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MBA Accreditation: What Does It All Mean?

Business schools like to boast about accreditation, whether it’s from AACSB, AMBA, EQUIS, or all three. But why should MBA applicants care about it?

Sun Mar 18 2018

Why is accreditation important? It’s an important question for any business school applicant to ask. It seems like every business school boasts of their endorsement by different quality assurance bodies.

Accreditations are widely-used as stamps of quality. Many rankings systems require that schools are accredited in order to be eligible. To participate in the Financial Times’ MBA rankings, for example, schools need to be accredited by AACSB or EQUIS (see below).

It’s understandably easy for prospective students to get lost in the noise, bamboozled by a barrage of official-sounding acronyms. What does it all mean?

What does an accreditation say about a school? Why should prospective MBA students care?

Here’s what you need to know about MBA accreditation:

The Three Big Accreditation Bodies

There are three big international names in the world of business school accreditation: the Association to Advance Collegiate Schools of Business (AACSB), the Association of MBAs (AMBA), and the European Foundation for Management Development’s (EFMD) Quality Improvement System (EQUIS).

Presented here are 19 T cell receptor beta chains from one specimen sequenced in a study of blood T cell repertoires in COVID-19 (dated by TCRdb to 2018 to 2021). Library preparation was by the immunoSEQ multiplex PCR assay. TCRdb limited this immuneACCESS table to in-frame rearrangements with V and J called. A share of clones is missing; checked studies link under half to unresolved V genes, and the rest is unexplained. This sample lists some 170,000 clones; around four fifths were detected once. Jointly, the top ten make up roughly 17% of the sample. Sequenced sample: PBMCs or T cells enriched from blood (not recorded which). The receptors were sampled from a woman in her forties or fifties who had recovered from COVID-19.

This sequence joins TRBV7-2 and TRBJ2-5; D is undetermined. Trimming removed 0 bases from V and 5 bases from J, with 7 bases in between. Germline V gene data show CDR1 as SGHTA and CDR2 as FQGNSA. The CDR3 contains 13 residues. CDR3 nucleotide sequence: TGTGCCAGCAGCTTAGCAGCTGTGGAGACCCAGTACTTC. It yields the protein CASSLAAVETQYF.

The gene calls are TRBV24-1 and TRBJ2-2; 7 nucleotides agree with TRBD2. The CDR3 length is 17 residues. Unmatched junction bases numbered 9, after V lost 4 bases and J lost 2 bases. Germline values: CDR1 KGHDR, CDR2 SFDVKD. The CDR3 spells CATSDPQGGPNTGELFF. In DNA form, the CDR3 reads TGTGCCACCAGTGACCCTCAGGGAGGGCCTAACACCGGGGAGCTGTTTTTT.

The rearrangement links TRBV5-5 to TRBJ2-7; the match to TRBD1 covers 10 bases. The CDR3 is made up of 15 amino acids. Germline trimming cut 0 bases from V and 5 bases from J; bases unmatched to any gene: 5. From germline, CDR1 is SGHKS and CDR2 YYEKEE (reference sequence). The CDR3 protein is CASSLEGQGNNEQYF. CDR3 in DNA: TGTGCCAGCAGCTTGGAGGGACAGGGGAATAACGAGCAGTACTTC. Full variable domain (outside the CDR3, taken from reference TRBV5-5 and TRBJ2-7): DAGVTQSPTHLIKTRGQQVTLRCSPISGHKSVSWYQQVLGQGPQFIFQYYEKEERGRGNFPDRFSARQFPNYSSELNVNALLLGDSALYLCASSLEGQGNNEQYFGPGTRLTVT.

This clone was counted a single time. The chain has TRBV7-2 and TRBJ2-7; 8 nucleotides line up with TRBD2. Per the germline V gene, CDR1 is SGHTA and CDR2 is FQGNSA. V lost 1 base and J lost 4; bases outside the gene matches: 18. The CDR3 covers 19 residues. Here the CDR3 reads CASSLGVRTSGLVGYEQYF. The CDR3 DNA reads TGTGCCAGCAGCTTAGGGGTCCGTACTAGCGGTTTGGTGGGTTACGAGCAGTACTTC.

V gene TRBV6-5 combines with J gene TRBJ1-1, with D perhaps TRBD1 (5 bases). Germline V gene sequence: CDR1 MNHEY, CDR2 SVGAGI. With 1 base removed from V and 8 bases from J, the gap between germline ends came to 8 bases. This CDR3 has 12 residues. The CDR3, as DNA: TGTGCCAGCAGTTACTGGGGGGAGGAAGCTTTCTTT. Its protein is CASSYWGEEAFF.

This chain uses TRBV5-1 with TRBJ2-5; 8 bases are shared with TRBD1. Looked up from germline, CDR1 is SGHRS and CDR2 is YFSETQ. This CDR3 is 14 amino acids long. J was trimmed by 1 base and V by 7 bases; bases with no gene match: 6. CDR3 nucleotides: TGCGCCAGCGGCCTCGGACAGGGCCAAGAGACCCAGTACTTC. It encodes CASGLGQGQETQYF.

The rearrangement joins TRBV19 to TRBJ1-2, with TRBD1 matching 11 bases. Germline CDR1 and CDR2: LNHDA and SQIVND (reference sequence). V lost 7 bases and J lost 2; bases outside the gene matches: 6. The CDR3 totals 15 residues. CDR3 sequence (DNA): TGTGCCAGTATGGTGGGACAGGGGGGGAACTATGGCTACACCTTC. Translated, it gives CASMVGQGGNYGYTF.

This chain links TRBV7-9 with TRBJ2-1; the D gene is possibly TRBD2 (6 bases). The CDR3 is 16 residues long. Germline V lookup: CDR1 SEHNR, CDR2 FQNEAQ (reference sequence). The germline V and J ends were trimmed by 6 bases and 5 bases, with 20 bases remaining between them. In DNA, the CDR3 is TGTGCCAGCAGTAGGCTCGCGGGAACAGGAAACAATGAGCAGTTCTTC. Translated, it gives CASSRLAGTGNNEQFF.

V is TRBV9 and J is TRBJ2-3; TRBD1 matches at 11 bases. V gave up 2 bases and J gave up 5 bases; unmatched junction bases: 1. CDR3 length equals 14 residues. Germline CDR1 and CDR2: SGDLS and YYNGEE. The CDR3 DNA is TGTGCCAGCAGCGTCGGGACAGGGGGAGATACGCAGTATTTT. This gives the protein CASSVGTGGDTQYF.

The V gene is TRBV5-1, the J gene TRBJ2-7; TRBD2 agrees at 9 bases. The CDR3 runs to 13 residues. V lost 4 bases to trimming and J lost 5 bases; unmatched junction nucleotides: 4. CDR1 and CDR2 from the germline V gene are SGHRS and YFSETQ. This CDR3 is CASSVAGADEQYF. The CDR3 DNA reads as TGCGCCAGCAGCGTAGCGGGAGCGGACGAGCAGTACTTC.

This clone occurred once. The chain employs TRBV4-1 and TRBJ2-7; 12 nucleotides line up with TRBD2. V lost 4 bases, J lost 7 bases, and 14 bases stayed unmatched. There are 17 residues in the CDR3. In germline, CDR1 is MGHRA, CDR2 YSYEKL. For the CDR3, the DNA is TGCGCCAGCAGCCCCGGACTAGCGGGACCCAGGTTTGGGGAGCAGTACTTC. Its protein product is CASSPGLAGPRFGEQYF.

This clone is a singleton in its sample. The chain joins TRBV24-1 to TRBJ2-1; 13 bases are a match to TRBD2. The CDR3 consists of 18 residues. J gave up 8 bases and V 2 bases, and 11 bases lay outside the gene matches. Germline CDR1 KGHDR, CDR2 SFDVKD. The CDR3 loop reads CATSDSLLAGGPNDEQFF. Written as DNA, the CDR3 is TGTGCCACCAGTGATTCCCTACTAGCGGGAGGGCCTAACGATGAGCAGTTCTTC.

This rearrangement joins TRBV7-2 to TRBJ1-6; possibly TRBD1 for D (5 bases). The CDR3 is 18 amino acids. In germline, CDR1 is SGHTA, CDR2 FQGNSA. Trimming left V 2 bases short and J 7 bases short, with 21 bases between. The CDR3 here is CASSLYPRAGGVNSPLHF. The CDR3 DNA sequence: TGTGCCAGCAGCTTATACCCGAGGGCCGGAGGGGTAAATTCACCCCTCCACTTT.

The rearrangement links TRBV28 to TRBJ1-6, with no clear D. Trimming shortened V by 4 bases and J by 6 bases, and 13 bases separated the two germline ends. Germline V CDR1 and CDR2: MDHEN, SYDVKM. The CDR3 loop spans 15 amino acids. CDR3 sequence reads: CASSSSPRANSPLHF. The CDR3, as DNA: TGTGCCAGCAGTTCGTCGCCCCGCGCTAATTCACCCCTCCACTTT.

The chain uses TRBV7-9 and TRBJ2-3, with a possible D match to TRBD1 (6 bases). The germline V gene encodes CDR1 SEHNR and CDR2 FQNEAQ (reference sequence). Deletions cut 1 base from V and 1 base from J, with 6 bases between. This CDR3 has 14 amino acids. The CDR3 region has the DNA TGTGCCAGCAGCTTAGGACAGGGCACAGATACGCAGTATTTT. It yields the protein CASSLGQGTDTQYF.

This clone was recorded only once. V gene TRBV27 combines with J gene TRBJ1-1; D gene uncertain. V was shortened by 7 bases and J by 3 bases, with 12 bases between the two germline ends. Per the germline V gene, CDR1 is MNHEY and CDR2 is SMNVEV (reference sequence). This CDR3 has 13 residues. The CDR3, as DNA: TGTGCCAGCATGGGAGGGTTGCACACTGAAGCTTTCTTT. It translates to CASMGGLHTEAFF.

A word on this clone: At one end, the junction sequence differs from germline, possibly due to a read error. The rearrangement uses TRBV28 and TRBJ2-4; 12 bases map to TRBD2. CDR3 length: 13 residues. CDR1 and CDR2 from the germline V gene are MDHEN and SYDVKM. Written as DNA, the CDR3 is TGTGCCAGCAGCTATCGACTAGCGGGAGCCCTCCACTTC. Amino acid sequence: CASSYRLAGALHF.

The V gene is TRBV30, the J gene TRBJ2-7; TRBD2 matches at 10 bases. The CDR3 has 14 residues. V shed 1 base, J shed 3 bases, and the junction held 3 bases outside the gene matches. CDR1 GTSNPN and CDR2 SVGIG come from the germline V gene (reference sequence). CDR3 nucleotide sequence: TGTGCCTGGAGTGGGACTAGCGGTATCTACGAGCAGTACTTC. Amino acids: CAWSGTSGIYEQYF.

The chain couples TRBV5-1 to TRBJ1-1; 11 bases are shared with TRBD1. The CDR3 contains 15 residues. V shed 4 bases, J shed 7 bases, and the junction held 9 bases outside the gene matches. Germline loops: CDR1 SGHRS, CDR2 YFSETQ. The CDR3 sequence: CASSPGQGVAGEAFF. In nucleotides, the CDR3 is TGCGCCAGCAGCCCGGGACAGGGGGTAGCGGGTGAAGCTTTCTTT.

Broadly speaking, they all do the same thing: assess business schools’ quality. Gareth Howells, executive director of the MBA, Master’s in Finance, and Early Career Programs at London Business School (LBS), a triple-accredited organization, says that to review a school for accreditation is to “really get under that school’s skin.”

How does it work? LBS will send a ton of information on its programs and processes to the accreditation body. After reviewing the information, Gareth explains, the accreditation panel then spends up to a week at the school.

The panel is usually made up of representatives from other business schools as well as the accreditation body, and they conduct numerous meetings with people at every level of the organization—from board members to lecturers to students—as part of their assessment.

The oldest body in business school accreditation is AACSB, which was founded in 1916. They assess schools based on 15 ‘standards’ which cover everything about a program, from strategic management and innovation, to academic and professional engagement.

Most of the top-ranked schools in the world carry an AACSB accreditation, including Harvard, Stanford, and MIT Sloan. AACSB is still a widely-trusted and respected accreditor of business schools, despite having lost official recognition from the Council for Higher Education Accreditation in 2016.


The second major business education accreditation body is AMBA. “AMBA is the only accreditation which is focused purely on the MBA itself,” explains Andy Vassallo, director of MBA programs at the University of East Anglia’s (UEA) AMBA-accredited Norwich Business School.